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Publication numberUS8126633 B2
Publication typeGrant
Application numberUS 12/397,053
Publication dateFeb 28, 2012
Filing dateMar 3, 2009
Priority dateMar 4, 2008
Fee statusPaid
Also published asCN101555838A, EP2098709A1, EP2098709B1, US20090228188
Publication number12397053, 397053, US 8126633 B2, US 8126633B2, US-B2-8126633, US8126633 B2, US8126633B2
InventorsTommaso DE FAZIO, Giovanni ROVATTI
Original AssigneeGM Global Technology Operations LLC
Export CitationBiBTeX, EndNote, RefMan
External Links: USPTO, USPTO Assignment, Espacenet
Method for operating an internal combustion engine
US 8126633 B2
Abstract
A method for operating an internal combustion engine is provided and at least a first map of prefixed first values is predetermined, each prefixed first value being a function of a prefixed nominal fuel quantity (Qecu prefix). The method includes, but is not limited to the steps of determining a nominal fuel quantity (Qecu) for one injection, calculating an actual, torque forming, injected fuel quantity of the injection (QUEGO) and calculating at least one first parameter (Qdelta) which is related to the actual, torque forming, injected fuel quantity of the injection (QUEGO). After that, the nominal fuel quantity (Qecu) is modified according to the value of the at least one first parameter (Qdelta) so as to obtain a corrected fuel quantity (QecuCorr) that corresponds to the actual fuel quantity injected during the injection. The method further includes, but not limited to the step of comparing the corrected fuel quantity (QecuCorr) with each of the prefixed nominal fuel quantity (Qecu prefix) and operating the engine using, from the first map, the first values which corresponds to the corrected fuel quantity (QecuCorr), according to the result of said comparison.
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Claims(4)
What is claimed is:
1. A method for operating an internal combustion engine, with at least a first map of prefixed first values is predetermined, each prefixed first value being a function of a prefixed nominal fuel quantity (Qecu prefix), the method comprising the steps of:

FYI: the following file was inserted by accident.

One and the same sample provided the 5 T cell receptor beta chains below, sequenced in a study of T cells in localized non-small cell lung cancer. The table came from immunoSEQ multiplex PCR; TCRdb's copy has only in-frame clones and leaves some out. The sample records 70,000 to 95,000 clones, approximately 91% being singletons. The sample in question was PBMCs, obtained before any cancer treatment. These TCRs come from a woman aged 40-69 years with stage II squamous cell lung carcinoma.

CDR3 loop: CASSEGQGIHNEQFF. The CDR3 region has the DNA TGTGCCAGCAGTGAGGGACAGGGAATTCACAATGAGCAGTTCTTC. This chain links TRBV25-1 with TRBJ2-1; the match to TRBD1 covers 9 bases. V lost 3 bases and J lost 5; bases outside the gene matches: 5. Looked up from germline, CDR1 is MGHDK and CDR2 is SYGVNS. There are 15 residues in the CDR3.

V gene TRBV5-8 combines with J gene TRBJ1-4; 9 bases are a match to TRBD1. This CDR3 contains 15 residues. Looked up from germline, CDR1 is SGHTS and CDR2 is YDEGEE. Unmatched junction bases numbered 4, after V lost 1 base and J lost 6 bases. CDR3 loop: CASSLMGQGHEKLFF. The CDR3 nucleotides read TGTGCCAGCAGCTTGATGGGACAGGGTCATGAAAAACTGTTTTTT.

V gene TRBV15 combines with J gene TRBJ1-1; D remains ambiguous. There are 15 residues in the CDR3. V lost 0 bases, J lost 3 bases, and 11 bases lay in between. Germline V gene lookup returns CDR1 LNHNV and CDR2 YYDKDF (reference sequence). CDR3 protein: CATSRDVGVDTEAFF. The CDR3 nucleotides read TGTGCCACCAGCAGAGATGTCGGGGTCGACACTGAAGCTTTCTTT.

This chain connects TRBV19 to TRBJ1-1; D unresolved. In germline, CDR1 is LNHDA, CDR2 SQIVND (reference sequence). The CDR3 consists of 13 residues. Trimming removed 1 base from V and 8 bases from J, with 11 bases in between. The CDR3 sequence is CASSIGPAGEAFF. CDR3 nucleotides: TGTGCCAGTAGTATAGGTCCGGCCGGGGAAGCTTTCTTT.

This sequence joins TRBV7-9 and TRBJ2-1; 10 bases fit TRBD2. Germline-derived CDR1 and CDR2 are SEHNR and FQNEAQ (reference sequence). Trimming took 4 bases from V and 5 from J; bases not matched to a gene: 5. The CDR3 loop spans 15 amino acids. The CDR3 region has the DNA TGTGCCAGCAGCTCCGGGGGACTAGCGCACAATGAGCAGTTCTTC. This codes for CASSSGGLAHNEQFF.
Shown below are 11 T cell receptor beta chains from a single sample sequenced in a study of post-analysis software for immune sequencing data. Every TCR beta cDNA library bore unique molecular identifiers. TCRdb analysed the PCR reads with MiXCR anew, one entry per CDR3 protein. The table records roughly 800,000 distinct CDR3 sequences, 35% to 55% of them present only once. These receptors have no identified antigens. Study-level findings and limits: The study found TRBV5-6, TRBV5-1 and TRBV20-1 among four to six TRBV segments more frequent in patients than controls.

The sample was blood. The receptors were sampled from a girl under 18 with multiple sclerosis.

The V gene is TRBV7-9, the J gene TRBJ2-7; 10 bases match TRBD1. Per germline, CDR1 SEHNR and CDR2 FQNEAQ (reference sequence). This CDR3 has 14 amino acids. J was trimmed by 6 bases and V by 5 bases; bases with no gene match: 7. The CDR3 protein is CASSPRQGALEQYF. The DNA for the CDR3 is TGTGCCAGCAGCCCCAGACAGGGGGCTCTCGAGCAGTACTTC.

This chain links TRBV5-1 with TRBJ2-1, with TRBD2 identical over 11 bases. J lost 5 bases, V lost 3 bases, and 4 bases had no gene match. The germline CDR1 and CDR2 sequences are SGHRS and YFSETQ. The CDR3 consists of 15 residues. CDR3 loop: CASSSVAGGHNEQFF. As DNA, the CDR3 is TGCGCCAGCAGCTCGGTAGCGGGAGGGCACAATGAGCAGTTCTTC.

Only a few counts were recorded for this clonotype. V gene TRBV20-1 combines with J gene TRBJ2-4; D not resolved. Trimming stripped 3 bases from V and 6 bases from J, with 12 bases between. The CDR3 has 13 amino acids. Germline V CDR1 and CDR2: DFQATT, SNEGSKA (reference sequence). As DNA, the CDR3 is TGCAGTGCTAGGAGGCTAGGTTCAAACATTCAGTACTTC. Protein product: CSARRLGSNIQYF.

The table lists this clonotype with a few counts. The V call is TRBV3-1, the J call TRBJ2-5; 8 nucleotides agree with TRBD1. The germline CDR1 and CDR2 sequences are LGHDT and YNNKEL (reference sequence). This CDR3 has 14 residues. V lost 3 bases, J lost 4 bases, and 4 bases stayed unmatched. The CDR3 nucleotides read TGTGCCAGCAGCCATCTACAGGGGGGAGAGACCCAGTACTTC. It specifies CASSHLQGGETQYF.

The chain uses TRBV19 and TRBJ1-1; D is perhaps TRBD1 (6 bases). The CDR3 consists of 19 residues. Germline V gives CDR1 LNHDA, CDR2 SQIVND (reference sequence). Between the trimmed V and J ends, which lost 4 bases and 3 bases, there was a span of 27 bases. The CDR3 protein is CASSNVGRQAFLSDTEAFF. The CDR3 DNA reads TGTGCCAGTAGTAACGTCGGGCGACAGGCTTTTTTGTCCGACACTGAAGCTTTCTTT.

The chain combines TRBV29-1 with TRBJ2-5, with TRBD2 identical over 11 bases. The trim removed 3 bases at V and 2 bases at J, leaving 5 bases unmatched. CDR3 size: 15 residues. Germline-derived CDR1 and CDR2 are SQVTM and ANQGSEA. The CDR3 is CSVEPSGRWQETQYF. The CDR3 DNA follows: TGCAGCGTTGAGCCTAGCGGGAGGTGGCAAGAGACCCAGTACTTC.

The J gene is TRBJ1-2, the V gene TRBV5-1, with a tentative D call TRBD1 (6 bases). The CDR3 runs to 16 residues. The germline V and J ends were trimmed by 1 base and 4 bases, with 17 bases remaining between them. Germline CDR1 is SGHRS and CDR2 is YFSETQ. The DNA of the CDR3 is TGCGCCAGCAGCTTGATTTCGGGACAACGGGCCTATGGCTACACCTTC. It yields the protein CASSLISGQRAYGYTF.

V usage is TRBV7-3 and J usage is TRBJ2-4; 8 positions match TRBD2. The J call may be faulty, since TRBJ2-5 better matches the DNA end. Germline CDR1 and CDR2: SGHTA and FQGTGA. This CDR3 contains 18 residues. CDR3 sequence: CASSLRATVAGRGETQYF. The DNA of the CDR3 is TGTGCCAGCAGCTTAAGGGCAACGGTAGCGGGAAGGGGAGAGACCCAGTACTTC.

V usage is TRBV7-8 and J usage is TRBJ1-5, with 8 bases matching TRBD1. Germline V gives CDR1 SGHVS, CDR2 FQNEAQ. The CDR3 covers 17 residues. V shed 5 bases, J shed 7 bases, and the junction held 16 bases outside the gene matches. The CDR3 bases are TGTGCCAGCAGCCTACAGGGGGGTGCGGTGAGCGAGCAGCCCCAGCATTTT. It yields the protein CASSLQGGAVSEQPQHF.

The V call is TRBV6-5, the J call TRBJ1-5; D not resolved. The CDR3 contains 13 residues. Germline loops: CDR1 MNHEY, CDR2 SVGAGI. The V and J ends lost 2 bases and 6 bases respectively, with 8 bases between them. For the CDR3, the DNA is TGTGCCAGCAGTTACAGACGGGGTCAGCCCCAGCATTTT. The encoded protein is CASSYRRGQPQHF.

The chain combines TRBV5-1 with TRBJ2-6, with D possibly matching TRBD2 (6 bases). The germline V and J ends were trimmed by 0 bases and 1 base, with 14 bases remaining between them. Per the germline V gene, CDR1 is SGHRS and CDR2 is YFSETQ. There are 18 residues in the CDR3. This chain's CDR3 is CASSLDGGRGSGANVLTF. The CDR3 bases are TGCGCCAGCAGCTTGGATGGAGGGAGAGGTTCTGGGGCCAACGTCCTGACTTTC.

determining a nominal fuel quantity (Qecu) for an injection (QUEGO);
calculating an actual, torque forming, injected fuel quantity of said injection (QUEGO),
wherein said actual, torque forming, injected fuel quanity (QUEGO) is calculated according to a following equations
Q UEGO = A afm λ * fac
where Aafm is an air mass measured by an air mass sensor, λ is an air to fuel ratio and “fac” is a predetermined constant provided by the equation:
fac = ( A F ) st ρ
where ρ is a fuel density and (A/F)st is a stoichiometric air to fuel ratio;
calculating an at least one first parameter (Qdelta) which is related to the actual, torque forming, injected fuel quantity of said injection (QUEGO);
modifying said nominal fuel quantity (Qecu) according to said at least one first parameter (Qdelta) so as to obtain a corrected fuel quantity (QecuCorr) that corresponds to an actual fuel quantity injected during said injection (QUEGO);
comparing said corrected fuel quantity (QecuCorr) with each of said prefixed nominal fuel quantity (Qecu prefix);
operating the internal combustion engine using, from the first map, the first values which correspond to said corrected fuel quantity (QecuCorr), according to a result of said comparing said corrected fuel quantity (QecuCorr) with each of said prefixed nominal fuel quantity (Qecu prefix).
2. The method of claim 1, in which calculation of said at least one first parameter (Qdelta) comprises the steps of:
determining a nominal, torque forming, fuel quantity (QTORQUE) for one injection;